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2nd floor collapse?

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2nd floor collapse?

Postby jav36 » Sun Jul 27, 2008 1:37 pm

if i had a 90 gallon with a 30 gallon sump on my 2nd floor could my floor collapse? its probably gonna be around 1500 lbs. but thats a very rough estamite. has it ever happened to someone?

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Postby gumbii » Sun Jul 27, 2008 5:22 pm

how old is your pad...???
 
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Postby singapore » Sun Jul 27, 2008 7:23 pm

yeah its all about how sturdy your floor is. maybe contact someone who knows the details of your floorplan/blueprints
 
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Postby jweb1369 » Sun Jul 27, 2008 8:23 pm

I'd say about 1300 at most. But Maybe buy a stud finder and make sure it is sitting evenly on studs. I would definately check the wood though to make sure it's clean good solid sturdy wood and not rotted. Also you can possibly buy something to disperse the weight like a larger stand or something... just a thought.
 
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Postby schigara » Sun Jul 27, 2008 9:49 pm

The closer it sits to a load bearing wall the better. I'd worry if it were out in the middle of the floor joists.
 
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Postby jweb1369 » Sun Jul 27, 2008 10:08 pm

shigara has a good point also because the beams are better supported and have less chance of bowing if not breaking.
 
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Postby littlej2455 » Mon Jul 28, 2008 12:02 am

i have seen someone pull up there carpet and pour concrete down on their second floor to make sure it was sturdy enough.
 
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Postby Snowboss4492 » Mon Jul 28, 2008 12:11 am

ill add that ..............the more area your stand has for a foot print the better off you will be - - -i.e. 4 legs is more dangerous than 6 or even 8 legs because all that weight is distributed onto the feet........doesn't matter how massive the stand is ......it the square inches on the floor that cary the weight

my mother has a beautiful hutch in her kitchen .....it's huge and it has little tiny legs........so about 800 lbs of wood are standing on about 4 square inches ......and yes there are indent marks in their very nice hard wood floors...................so becareful

a building inspector can tell you for prolly a 50 dollar courtesy call



useless fact - - - - 100% of our body weight is carried on 2% of our bodies {our feet, lol} same principle

Boss

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Postby puffedupseagull » Mon Jul 28, 2008 1:14 am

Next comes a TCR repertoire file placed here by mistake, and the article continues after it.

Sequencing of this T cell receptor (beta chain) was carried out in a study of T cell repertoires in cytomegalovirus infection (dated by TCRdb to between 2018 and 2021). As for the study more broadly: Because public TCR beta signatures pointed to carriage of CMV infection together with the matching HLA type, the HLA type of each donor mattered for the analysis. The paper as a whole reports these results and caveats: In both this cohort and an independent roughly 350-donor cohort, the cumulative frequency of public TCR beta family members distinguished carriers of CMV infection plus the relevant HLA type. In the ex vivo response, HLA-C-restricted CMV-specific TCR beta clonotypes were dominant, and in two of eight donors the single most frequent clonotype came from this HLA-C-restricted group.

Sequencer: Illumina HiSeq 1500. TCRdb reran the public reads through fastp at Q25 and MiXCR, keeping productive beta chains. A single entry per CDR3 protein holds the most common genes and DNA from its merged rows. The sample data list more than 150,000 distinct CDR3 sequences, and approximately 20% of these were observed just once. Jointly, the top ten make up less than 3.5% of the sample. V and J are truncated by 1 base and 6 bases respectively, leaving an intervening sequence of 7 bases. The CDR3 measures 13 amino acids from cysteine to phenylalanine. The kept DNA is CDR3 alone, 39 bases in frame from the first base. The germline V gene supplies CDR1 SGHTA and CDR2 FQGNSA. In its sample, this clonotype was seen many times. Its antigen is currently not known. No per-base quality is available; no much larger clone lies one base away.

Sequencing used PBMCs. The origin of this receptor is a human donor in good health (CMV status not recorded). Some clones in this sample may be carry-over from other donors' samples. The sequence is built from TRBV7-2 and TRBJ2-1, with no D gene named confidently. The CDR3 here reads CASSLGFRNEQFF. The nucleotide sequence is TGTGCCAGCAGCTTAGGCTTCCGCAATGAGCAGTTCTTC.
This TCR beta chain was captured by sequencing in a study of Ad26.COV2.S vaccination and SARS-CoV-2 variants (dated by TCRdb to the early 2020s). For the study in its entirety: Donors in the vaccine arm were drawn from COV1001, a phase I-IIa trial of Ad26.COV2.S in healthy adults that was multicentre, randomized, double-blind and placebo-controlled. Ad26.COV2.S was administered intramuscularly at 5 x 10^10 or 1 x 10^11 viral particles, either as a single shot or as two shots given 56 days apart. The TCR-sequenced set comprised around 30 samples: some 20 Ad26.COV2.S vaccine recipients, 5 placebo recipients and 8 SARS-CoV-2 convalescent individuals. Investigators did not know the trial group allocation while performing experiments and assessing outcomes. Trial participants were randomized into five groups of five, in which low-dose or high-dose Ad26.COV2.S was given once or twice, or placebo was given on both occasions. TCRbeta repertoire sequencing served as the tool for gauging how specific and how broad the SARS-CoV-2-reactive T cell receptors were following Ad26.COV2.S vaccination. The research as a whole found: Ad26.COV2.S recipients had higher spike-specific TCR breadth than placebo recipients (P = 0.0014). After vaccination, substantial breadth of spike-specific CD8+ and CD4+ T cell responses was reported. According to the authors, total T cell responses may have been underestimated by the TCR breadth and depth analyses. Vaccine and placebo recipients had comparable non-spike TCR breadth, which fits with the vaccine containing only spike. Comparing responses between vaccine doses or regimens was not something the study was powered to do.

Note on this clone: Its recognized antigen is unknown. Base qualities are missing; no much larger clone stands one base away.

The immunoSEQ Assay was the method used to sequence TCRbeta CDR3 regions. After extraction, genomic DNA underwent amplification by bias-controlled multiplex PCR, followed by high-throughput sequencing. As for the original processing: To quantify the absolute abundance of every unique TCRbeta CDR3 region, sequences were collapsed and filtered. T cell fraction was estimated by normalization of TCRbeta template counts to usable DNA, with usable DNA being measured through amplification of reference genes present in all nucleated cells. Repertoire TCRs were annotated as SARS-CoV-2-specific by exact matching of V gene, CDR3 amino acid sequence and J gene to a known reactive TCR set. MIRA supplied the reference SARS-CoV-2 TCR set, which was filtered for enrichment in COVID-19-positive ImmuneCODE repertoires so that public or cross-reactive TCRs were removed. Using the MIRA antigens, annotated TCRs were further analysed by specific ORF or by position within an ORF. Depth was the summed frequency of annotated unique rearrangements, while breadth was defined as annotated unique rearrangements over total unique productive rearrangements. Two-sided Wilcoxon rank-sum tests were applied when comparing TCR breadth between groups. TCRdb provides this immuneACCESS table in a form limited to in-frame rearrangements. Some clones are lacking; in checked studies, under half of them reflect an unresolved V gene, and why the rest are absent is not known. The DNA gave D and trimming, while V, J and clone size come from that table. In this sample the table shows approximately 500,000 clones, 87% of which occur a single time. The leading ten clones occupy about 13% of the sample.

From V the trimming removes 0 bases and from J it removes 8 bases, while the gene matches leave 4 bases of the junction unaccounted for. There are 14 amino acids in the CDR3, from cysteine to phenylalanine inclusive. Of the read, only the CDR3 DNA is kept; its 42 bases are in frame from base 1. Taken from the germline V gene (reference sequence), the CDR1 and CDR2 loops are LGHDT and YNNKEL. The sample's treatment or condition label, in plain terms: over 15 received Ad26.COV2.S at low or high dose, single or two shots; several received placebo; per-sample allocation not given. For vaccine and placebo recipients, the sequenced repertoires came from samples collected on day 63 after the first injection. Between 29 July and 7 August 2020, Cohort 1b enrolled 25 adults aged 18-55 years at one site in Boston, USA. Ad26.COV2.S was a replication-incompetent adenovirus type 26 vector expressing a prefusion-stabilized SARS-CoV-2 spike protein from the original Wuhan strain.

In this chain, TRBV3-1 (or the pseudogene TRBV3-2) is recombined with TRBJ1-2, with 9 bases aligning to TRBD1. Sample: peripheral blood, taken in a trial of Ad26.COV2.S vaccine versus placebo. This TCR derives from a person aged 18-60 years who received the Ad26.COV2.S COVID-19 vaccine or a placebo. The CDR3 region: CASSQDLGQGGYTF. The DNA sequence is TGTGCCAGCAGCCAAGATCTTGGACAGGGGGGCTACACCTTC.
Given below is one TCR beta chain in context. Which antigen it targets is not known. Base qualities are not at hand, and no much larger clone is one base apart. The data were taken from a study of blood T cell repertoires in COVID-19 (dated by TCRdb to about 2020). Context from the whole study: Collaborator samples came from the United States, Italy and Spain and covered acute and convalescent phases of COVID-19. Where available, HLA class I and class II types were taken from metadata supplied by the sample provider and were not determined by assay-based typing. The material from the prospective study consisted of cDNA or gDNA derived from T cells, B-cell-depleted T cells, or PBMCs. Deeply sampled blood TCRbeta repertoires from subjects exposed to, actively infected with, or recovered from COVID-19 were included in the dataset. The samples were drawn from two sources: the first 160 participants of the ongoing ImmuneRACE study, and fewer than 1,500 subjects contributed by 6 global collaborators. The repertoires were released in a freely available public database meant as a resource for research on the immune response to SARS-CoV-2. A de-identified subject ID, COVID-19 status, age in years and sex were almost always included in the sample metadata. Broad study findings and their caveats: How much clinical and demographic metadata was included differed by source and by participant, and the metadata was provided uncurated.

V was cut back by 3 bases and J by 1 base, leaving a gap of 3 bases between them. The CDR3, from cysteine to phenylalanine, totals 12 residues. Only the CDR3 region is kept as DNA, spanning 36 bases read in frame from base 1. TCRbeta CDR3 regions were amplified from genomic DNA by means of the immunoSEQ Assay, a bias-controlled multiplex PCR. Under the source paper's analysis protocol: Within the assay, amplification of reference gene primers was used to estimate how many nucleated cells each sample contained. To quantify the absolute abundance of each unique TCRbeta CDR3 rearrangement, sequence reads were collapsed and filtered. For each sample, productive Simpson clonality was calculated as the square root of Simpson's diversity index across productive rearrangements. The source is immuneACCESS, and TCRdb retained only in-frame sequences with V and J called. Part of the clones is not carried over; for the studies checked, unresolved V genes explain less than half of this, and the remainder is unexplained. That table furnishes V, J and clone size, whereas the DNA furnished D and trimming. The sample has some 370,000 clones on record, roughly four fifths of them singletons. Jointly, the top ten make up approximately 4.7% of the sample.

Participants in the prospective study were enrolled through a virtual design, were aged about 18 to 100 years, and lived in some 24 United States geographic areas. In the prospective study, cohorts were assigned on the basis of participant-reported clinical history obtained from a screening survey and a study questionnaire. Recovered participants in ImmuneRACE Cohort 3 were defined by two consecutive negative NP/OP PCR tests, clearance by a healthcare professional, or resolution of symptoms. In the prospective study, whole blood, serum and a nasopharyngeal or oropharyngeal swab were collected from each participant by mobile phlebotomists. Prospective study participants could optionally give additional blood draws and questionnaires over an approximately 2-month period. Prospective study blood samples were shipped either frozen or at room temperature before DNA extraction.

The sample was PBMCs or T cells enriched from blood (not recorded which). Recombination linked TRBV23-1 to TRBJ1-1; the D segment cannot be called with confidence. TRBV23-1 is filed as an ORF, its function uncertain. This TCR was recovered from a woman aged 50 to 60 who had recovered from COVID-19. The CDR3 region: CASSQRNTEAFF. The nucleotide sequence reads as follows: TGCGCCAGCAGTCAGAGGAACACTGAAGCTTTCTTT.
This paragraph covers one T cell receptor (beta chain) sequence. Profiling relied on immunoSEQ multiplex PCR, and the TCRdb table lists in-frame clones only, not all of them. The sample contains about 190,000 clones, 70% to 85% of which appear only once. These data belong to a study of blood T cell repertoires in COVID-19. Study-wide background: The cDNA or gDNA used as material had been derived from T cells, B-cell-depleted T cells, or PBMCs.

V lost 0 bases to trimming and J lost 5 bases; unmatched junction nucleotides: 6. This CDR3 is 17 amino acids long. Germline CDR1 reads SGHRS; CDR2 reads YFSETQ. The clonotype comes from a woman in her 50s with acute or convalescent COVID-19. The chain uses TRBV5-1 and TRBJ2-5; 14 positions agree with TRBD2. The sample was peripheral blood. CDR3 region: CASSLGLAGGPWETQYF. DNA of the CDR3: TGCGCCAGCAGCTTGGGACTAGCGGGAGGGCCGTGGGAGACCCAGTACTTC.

Hello i'm a builder from Australia, and can tell you that over here, floor BEARERS or JOIST on second level homes are generally made from 200mm x 45mm treated pine timbers, in older houses they could be made from hard wood, which makes them even tougher.The spacing of these bearers are 450mm apart. depending on the design of the home they could run front to back or side too side of the house.Assuming your tank is on a side wall and ur bearers run side to side of the house i would be running some lengths of timber long ways across the span of your tank stand. Say ur tank is 6ft then the stand would be 6ft so the length of timber would be 6ft to span between the outer legs. This will absorb the weight more evenly in a downward motion on to ur bearers. If your bearers run front to back the span timbers from front to back of your tank stand. You can use a stud finder to locate bearer direction, or look for plaster joins or nail marks in the lower roof. I think the floor on its own would be ok to support that weight on its own, because its the same as a lower level area that has not got a concrete slab, but to be sure that would be the best way.
 
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Postby jweb1369 » Mon Jul 28, 2008 1:17 am

Yea best bet is to spread the weight out. Set the stand onto a couple of massive boards that can hold that much weight and not crack or bow and make sure its near a side wall, you should be okay. I would still ask a professional though.
 
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Postby jav36 » Tue Jul 29, 2008 11:56 am

i know how you guys said to spread out the weight. i think the stand im getting wont have any legs? is that good?

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Postby newbie916 » Tue Jul 29, 2008 6:34 pm

I'm not an engineer or builder, but my parents have had a 2500 lb gun safe that has been on the second story for 20 years. We looked at the design plans and figured out where the support beams were and placed the safe along the wall. So far they haven't had a collapse yet.(knock on wood). I'm assuming that it would be the same with your tank. Best bet would be to ask a friend who is an engineer or contractor and ask them to take a look at your floor plans. THey could probably assist you in where the safest place to put your tank is. Anyways, good luck.

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Postby puffedupseagull » Wed Jul 30, 2008 9:15 am

if it has no legs and has just a spanning front and back beam then it will distribute the weight evenly on its own, like i said before if your bearers in ur floor run front of house to back of house and u have tank on side wall then planks from the front of ur stand to the back will be fine. just space them at around 350 to 450 mm apart across the length of the tank.
 
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